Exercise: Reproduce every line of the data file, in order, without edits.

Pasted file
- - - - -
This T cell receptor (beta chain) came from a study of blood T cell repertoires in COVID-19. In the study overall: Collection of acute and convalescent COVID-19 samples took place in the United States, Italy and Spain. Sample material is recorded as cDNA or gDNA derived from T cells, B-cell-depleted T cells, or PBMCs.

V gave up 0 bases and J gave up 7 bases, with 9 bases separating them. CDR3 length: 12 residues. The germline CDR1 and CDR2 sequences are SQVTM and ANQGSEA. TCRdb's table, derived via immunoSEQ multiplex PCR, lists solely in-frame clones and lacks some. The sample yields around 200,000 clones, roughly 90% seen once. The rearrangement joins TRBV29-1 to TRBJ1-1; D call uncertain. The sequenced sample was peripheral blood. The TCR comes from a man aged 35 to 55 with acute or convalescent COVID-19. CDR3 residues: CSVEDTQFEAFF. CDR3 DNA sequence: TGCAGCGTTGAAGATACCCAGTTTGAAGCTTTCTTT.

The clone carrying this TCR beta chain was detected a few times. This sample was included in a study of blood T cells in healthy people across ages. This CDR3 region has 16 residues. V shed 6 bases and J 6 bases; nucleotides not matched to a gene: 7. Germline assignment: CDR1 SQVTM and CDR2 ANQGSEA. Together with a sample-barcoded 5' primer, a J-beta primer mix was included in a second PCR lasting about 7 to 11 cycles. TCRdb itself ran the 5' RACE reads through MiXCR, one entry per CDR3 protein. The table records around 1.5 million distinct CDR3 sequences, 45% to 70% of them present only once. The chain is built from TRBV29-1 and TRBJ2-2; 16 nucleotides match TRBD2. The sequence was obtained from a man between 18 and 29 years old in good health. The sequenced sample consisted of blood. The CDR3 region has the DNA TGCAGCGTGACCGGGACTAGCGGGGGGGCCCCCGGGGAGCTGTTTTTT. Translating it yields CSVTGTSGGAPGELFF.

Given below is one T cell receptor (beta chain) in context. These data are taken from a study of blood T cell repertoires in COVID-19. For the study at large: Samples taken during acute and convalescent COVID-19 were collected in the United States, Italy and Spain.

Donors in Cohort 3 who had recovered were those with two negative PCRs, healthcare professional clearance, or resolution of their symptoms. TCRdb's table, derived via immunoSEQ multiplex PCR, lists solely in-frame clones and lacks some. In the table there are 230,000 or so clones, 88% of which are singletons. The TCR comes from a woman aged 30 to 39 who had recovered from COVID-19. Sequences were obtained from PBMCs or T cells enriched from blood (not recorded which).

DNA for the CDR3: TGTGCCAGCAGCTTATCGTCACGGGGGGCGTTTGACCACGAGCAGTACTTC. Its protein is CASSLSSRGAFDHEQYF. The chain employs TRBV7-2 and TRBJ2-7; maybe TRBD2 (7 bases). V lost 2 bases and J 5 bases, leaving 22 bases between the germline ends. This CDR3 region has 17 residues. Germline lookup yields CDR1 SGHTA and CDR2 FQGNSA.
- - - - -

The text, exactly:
This T cell receptor (beta chain) came from a study of blood T cell repertoires in COVID-19. In the study overall: Collection of acute and convalescent COVID-19 samples took place in the United States, Italy and Spain. Sample material is recorded as cDNA or gDNA derived from T cells, B-cell-depleted T cells, or PBMCs.

V gave up 0 bases and J gave up 7 bases, with 9 bases separating them. CDR3 length: 12 residues. The germline CDR1 and CDR2 sequences are SQVTM and ANQGSEA. TCRdb's table, derived via immunoSEQ multiplex PCR, lists solely in-frame clones and lacks some. The sample yields around 200,000 clones, roughly 90% seen once. The rearrangement joins TRBV29-1 to TRBJ1-1; D call uncertain. The sequenced sample was peripheral blood. The TCR comes from a man aged 35 to 55 with acute or convalescent COVID-19. CDR3 residues: CSVEDTQFEAFF. CDR3 DNA sequence: TGCAGCGTTGAAGATACCCAGTTTGAAGCTTTCTTT.

The clone carrying this TCR beta chain was detected a few times. This sample was included in a study of blood T cells in healthy people across ages. This CDR3 region has 16 residues. V shed 6 bases and J 6 bases; nucleotides not matched to a gene: 7. Germline assignment: CDR1 SQVTM and CDR2 ANQGSEA. Together with a sample-barcoded 5' primer, a J-beta primer mix was included in a second PCR lasting about 7 to 11 cycles. TCRdb itself ran the 5' RACE reads through MiXCR, one entry per CDR3 protein. The table records around 1.5 million distinct CDR3 sequences, 45% to 70% of them present only once. The chain is built from TRBV29-1 and TRBJ2-2; 16 nucleotides match TRBD2. The sequence was obtained from a man between 18 and 29 years old in good health. The sequenced sample consisted of blood. The CDR3 region has the DNA TGCAGCGTGACCGGGACTAGCGGGGGGGCCCCCGGGGAGCTGTTTTTT. Translating it yields CSVTGTSGGAPGELFF.

Given below is one T cell receptor (beta chain) in context. These data are taken from a study of blood T cell repertoires in COVID-19. For the study at large: Samples taken during acute and convalescent COVID-19 were collected in the United States, Italy and Spain.

Donors in Cohort 3 who had recovered were those with two negative PCRs, healthcare professional clearance, or resolution of their symptoms. TCRdb's table, derived via immunoSEQ multiplex PCR, lists solely in-frame clones and lacks some. In the table there are 230,000 or so clones, 88% of which are singletons. The TCR comes from a woman aged 30 to 39 who had recovered from COVID-19. Sequences were obtained from PBMCs or T cells enriched from blood (not recorded which).

DNA for the CDR3: TGTGCCAGCAGCTTATCGTCACGGGGGGCGTTTGACCACGAGCAGTACTTC. Its protein is CASSLSSRGAFDHEQYF. The chain employs TRBV7-2 and TRBJ2-7; maybe TRBD2 (7 bases). V lost 2 bases and J 5 bases, leaving 22 bases between the germline ends. This CDR3 region has 17 residues. Germline lookup yields CDR1 SGHTA and CDR2 FQGNSA.